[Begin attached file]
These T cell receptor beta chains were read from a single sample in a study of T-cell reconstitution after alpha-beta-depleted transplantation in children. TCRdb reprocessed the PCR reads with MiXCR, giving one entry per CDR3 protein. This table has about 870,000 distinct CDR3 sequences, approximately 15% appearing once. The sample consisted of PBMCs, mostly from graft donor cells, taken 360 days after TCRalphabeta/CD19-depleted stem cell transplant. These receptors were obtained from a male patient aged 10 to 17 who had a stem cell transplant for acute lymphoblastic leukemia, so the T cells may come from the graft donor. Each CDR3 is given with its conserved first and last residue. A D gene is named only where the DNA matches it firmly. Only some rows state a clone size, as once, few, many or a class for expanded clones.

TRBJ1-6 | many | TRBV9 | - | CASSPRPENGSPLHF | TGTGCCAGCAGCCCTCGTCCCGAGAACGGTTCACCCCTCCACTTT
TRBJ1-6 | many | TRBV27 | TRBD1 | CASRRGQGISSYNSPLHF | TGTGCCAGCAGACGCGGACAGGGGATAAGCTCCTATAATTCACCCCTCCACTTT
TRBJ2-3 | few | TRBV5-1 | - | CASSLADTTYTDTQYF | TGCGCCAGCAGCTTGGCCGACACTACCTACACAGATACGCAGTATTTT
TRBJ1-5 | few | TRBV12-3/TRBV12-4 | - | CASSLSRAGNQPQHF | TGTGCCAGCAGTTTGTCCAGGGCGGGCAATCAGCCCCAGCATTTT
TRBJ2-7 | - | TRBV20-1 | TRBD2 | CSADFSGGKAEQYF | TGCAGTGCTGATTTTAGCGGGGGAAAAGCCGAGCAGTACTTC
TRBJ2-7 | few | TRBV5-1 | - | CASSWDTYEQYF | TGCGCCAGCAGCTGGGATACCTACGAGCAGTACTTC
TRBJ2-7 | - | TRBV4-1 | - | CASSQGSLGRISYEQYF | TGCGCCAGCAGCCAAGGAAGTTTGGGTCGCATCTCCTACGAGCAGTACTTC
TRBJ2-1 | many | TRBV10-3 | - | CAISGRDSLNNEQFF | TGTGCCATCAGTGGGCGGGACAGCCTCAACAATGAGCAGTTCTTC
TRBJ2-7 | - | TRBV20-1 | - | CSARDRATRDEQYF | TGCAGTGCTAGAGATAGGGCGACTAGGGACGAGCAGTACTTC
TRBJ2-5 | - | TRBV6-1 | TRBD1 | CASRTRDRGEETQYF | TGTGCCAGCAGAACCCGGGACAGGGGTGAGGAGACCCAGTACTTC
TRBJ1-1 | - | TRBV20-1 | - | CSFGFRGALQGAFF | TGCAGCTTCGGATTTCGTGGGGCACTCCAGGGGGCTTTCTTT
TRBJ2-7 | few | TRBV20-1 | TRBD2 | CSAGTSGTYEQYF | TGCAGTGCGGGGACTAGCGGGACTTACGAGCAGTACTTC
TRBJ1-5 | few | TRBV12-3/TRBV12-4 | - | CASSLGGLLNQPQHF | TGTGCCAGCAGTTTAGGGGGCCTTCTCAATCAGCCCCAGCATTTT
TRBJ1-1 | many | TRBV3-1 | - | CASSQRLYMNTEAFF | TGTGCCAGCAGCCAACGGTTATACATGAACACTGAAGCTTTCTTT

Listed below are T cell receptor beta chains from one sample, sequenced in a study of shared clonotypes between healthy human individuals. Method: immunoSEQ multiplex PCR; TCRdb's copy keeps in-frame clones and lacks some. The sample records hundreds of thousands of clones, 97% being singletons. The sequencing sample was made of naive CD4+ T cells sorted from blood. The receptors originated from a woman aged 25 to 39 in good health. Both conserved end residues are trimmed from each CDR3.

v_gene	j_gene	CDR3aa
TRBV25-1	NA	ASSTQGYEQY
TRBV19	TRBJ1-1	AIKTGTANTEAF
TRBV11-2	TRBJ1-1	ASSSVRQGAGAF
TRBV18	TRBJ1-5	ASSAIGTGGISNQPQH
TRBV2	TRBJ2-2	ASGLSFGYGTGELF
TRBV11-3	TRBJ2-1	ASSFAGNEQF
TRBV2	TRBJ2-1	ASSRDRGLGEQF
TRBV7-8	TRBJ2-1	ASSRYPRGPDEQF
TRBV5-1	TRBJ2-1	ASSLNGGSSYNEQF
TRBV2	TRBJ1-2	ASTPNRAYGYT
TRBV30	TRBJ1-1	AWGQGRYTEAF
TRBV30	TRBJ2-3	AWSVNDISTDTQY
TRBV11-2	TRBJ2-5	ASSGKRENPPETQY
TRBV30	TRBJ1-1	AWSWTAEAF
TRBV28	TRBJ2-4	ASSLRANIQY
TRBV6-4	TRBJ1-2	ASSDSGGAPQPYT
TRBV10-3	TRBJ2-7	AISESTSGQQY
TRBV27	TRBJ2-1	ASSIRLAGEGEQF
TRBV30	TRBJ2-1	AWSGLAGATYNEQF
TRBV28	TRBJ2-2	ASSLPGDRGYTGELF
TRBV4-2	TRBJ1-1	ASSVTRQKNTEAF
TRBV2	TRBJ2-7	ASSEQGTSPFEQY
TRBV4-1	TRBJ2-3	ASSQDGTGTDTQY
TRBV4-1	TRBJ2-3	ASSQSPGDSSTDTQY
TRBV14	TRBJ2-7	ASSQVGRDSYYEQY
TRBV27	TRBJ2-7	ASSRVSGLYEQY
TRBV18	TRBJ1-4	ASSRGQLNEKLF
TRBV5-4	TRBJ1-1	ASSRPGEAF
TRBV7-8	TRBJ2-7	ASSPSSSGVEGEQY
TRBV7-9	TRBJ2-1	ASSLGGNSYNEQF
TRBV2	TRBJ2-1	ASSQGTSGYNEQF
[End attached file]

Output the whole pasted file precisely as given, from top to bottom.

These T cell receptor beta chains were read from a single sample in a study of T-cell reconstitution after alpha-beta-depleted transplantation in children. TCRdb reprocessed the PCR reads with MiXCR, giving one entry per CDR3 protein. This table has about 870,000 distinct CDR3 sequences, approximately 15% appearing once. The sample consisted of PBMCs, mostly from graft donor cells, taken 360 days after TCRalphabeta/CD19-depleted stem cell transplant. These receptors were obtained from a male patient aged 10 to 17 who had a stem cell transplant for acute lymphoblastic leukemia, so the T cells may come from the graft donor. Each CDR3 is given with its conserved first and last residue. A D gene is named only where the DNA matches it firmly. Only some rows state a clone size, as once, few, many or a class for expanded clones.

TRBJ1-6 | many | TRBV9 | - | CASSPRPENGSPLHF | TGTGCCAGCAGCCCTCGTCCCGAGAACGGTTCACCCCTCCACTTT
TRBJ1-6 | many | TRBV27 | TRBD1 | CASRRGQGISSYNSPLHF | TGTGCCAGCAGACGCGGACAGGGGATAAGCTCCTATAATTCACCCCTCCACTTT
TRBJ2-3 | few | TRBV5-1 | - | CASSLADTTYTDTQYF | TGCGCCAGCAGCTTGGCCGACACTACCTACACAGATACGCAGTATTTT
TRBJ1-5 | few | TRBV12-3/TRBV12-4 | - | CASSLSRAGNQPQHF | TGTGCCAGCAGTTTGTCCAGGGCGGGCAATCAGCCCCAGCATTTT
TRBJ2-7 | - | TRBV20-1 | TRBD2 | CSADFSGGKAEQYF | TGCAGTGCTGATTTTAGCGGGGGAAAAGCCGAGCAGTACTTC
TRBJ2-7 | few | TRBV5-1 | - | CASSWDTYEQYF | TGCGCCAGCAGCTGGGATACCTACGAGCAGTACTTC
TRBJ2-7 | - | TRBV4-1 | - | CASSQGSLGRISYEQYF | TGCGCCAGCAGCCAAGGAAGTTTGGGTCGCATCTCCTACGAGCAGTACTTC
TRBJ2-1 | many | TRBV10-3 | - | CAISGRDSLNNEQFF | TGTGCCATCAGTGGGCGGGACAGCCTCAACAATGAGCAGTTCTTC
TRBJ2-7 | - | TRBV20-1 | - | CSARDRATRDEQYF | TGCAGTGCTAGAGATAGGGCGACTAGGGACGAGCAGTACTTC
TRBJ2-5 | - | TRBV6-1 | TRBD1 | CASRTRDRGEETQYF | TGTGCCAGCAGAACCCGGGACAGGGGTGAGGAGACCCAGTACTTC
TRBJ1-1 | - | TRBV20-1 | - | CSFGFRGALQGAFF | TGCAGCTTCGGATTTCGTGGGGCACTCCAGGGGGCTTTCTTT
TRBJ2-7 | few | TRBV20-1 | TRBD2 | CSAGTSGTYEQYF | TGCAGTGCGGGGACTAGCGGGACTTACGAGCAGTACTTC
TRBJ1-5 | few | TRBV12-3/TRBV12-4 | - | CASSLGGLLNQPQHF | TGTGCCAGCAGTTTAGGGGGCCTTCTCAATCAGCCCCAGCATTTT
TRBJ1-1 | many | TRBV3-1 | - | CASSQRLYMNTEAFF | TGTGCCAGCAGCCAACGGTTATACATGAACACTGAAGCTTTCTTT

Listed below are T cell receptor beta chains from one sample, sequenced in a study of shared clonotypes between healthy human individuals. Method: immunoSEQ multiplex PCR; TCRdb's copy keeps in-frame clones and lacks some. The sample records hundreds of thousands of clones, 97% being singletons. The sequencing sample was made of naive CD4+ T cells sorted from blood. The receptors originated from a woman aged 25 to 39 in good health. Both conserved end residues are trimmed from each CDR3.

v_gene	j_gene	CDR3aa
TRBV25-1	NA	ASSTQGYEQY
TRBV19	TRBJ1-1	AIKTGTANTEAF
TRBV11-2	TRBJ1-1	ASSSVRQGAGAF
TRBV18	TRBJ1-5	ASSAIGTGGISNQPQH
TRBV2	TRBJ2-2	ASGLSFGYGTGELF
TRBV11-3	TRBJ2-1	ASSFAGNEQF
TRBV2	TRBJ2-1	ASSRDRGLGEQF
TRBV7-8	TRBJ2-1	ASSRYPRGPDEQF
TRBV5-1	TRBJ2-1	ASSLNGGSSYNEQF
TRBV2	TRBJ1-2	ASTPNRAYGYT
TRBV30	TRBJ1-1	AWGQGRYTEAF
TRBV30	TRBJ2-3	AWSVNDISTDTQY
TRBV11-2	TRBJ2-5	ASSGKRENPPETQY
TRBV30	TRBJ1-1	AWSWTAEAF
TRBV28	TRBJ2-4	ASSLRANIQY
TRBV6-4	TRBJ1-2	ASSDSGGAPQPYT
TRBV10-3	TRBJ2-7	AISESTSGQQY
TRBV27	TRBJ2-1	ASSIRLAGEGEQF
TRBV30	TRBJ2-1	AWSGLAGATYNEQF
TRBV28	TRBJ2-2	ASSLPGDRGYTGELF
TRBV4-2	TRBJ1-1	ASSVTRQKNTEAF
TRBV2	TRBJ2-7	ASSEQGTSPFEQY
TRBV4-1	TRBJ2-3	ASSQDGTGTDTQY
TRBV4-1	TRBJ2-3	ASSQSPGDSSTDTQY
TRBV14	TRBJ2-7	ASSQVGRDSYYEQY
TRBV27	TRBJ2-7	ASSRVSGLYEQY
TRBV18	TRBJ1-4	ASSRGQLNEKLF
TRBV5-4	TRBJ1-1	ASSRPGEAF
TRBV7-8	TRBJ2-7	ASSPSSSGVEGEQY
TRBV7-9	TRBJ2-1	ASSLGGNSYNEQF
TRBV2	TRBJ2-1	ASSQGTSGYNEQF